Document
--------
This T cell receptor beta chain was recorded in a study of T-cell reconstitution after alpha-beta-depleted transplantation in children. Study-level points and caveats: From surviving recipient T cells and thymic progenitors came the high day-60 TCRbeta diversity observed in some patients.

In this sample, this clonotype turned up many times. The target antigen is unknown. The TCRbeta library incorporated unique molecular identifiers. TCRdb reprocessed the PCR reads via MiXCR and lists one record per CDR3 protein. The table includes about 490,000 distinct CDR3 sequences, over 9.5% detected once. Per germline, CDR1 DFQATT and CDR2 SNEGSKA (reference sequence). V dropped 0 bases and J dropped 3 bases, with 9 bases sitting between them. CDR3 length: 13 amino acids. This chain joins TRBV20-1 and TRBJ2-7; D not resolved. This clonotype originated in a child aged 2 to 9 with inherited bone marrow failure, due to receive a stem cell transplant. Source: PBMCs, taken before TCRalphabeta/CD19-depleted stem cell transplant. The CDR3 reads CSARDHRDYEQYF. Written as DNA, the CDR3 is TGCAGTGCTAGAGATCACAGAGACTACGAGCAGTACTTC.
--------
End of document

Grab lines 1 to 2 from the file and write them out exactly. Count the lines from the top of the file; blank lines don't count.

This T cell receptor beta chain was recorded in a study of T-cell reconstitution after alpha-beta-depleted transplantation in children. Study-level points and caveats: From surviving recipient T cells and thymic progenitors came the high day-60 TCRbeta diversity observed in some patients.

In this sample, this clonotype turned up many times. The target antigen is unknown. The TCRbeta library incorporated unique molecular identifiers. TCRdb reprocessed the PCR reads via MiXCR and lists one record per CDR3 protein. The table includes about 490,000 distinct CDR3 sequences, over 9.5% detected once. Per germline, CDR1 DFQATT and CDR2 SNEGSKA (reference sequence). V dropped 0 bases and J dropped 3 bases, with 9 bases sitting between them. CDR3 length: 13 amino acids. This chain joins TRBV20-1 and TRBJ2-7; D not resolved. This clonotype originated in a child aged 2 to 9 with inherited bone marrow failure, due to receive a stem cell transplant. Source: PBMCs, taken before TCRalphabeta/CD19-depleted stem cell transplant. The CDR3 reads CSARDHRDYEQYF. Written as DNA, the CDR3 is TGCAGTGCTAGAGATCACAGAGACTACGAGCAGTACTTC.